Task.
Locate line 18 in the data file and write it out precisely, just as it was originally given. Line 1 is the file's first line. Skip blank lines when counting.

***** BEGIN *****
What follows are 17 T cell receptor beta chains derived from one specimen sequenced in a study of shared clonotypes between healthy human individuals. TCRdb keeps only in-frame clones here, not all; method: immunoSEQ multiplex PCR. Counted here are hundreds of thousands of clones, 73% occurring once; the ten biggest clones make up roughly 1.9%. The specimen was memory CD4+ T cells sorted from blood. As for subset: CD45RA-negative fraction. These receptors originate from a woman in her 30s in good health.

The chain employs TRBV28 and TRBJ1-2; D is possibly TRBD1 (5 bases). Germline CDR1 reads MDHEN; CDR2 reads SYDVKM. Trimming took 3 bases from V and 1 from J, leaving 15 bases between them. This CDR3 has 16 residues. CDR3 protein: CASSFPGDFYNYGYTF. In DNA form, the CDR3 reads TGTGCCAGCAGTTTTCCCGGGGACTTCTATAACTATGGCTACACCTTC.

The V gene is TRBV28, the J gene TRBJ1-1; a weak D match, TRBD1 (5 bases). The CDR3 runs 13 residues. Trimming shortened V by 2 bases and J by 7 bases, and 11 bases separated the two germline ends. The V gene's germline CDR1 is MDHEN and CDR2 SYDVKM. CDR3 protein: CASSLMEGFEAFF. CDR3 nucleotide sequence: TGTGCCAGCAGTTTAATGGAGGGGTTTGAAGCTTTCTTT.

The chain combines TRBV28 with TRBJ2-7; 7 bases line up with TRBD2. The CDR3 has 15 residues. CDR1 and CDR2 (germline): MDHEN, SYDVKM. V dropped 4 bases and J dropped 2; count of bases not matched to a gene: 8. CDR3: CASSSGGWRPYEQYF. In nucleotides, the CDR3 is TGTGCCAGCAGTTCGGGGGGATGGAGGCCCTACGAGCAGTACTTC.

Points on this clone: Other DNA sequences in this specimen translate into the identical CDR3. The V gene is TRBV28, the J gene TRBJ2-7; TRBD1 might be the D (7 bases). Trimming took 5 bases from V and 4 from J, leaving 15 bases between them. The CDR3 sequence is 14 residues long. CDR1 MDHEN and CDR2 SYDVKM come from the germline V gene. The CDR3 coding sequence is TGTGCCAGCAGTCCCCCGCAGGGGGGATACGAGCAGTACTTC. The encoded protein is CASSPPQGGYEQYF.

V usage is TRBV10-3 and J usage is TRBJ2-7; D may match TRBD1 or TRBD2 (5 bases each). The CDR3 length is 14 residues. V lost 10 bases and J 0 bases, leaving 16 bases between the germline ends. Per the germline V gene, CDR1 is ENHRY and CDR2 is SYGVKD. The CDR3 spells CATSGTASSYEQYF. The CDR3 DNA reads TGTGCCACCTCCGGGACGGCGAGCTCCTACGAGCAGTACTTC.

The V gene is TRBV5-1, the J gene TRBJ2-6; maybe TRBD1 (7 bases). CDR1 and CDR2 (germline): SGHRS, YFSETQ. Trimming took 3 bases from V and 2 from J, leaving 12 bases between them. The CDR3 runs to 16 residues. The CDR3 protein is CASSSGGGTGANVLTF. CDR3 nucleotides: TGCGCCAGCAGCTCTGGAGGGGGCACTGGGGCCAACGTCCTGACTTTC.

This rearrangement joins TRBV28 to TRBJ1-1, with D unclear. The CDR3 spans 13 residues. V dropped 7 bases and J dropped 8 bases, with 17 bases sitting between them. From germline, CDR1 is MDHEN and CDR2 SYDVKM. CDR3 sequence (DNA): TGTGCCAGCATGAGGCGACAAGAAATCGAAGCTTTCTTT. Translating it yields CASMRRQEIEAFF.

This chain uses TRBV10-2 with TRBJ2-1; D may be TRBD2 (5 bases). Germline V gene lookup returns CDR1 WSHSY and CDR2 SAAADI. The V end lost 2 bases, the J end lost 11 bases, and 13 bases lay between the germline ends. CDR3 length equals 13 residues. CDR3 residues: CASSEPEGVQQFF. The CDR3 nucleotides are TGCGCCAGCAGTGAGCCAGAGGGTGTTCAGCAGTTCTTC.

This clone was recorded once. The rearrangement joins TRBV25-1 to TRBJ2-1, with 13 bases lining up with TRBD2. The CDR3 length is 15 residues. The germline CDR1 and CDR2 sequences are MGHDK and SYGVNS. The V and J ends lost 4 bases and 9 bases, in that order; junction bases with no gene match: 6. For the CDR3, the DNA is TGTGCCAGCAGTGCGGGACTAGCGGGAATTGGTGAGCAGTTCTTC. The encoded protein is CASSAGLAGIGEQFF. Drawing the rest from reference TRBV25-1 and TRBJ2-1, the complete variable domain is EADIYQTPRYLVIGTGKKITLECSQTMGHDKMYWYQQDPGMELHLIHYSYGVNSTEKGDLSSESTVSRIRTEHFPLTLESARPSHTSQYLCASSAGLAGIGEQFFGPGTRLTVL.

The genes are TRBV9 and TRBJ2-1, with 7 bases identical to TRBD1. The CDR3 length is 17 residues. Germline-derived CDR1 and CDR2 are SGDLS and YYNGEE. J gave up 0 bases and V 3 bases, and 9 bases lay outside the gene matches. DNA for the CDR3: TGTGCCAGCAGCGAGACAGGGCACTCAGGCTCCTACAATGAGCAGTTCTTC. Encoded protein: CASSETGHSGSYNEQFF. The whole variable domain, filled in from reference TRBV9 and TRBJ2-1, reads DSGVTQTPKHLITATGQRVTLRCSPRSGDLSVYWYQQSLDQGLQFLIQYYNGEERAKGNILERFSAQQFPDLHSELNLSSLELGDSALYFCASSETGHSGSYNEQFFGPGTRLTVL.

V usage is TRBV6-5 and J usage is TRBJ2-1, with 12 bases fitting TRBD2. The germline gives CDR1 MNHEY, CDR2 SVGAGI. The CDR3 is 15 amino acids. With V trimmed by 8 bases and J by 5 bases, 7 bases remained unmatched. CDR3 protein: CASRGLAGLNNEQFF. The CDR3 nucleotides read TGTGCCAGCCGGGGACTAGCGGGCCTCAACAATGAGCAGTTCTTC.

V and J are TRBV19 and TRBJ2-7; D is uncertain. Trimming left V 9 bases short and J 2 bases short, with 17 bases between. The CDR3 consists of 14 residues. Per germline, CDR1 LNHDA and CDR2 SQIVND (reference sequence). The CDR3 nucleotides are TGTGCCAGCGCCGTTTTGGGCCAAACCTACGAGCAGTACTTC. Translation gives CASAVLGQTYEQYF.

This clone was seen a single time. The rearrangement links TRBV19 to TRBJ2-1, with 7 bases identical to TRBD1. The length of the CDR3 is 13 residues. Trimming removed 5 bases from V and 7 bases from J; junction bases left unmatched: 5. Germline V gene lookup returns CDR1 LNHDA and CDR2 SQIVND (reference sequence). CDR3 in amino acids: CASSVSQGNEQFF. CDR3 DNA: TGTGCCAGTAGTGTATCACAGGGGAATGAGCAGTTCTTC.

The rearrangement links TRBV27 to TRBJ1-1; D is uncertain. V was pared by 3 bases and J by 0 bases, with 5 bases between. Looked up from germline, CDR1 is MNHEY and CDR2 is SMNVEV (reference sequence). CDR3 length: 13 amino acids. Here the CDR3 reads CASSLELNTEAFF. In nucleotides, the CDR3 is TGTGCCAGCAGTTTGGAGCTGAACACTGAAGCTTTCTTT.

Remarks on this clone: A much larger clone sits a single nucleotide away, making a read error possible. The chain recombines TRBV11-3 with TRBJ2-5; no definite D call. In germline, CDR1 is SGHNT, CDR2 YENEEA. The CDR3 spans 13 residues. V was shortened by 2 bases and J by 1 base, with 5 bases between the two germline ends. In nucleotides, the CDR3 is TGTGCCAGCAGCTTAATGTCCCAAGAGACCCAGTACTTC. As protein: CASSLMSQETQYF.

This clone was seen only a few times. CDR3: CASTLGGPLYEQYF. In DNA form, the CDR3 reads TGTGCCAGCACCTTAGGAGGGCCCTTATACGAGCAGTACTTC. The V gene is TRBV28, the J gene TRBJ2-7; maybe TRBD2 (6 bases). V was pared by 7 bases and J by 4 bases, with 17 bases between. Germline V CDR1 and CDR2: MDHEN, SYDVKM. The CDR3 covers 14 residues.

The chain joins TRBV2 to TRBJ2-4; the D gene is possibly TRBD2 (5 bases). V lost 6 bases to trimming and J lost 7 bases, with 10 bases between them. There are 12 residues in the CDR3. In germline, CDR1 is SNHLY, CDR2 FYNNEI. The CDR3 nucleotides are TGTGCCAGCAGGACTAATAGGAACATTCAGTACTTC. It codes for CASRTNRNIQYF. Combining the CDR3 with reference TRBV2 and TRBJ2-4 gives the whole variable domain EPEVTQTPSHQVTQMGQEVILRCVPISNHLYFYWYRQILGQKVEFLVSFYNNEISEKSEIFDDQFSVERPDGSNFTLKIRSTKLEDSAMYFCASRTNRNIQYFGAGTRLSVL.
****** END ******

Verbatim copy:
The chain joins TRBV2 to TRBJ2-4; the D gene is possibly TRBD2 (5 bases). V lost 6 bases to trimming and J lost 7 bases, with 10 bases between them. There are 12 residues in the CDR3. In germline, CDR1 is SNHLY, CDR2 FYNNEI. The CDR3 nucleotides are TGTGCCAGCAGGACTAATAGGAACATTCAGTACTTC. It codes for CASRTNRNIQYF. Combining the CDR3 with reference TRBV2 and TRBJ2-4 gives the whole variable domain EPEVTQTPSHQVTQMGQEVILRCVPISNHLYFYWYRQILGQKVEFLVSFYNNEISEKSEIFDDQFSVERPDGSNFTLKIRSTKLEDSAMYFCASRTNRNIQYFGAGTRLSVL.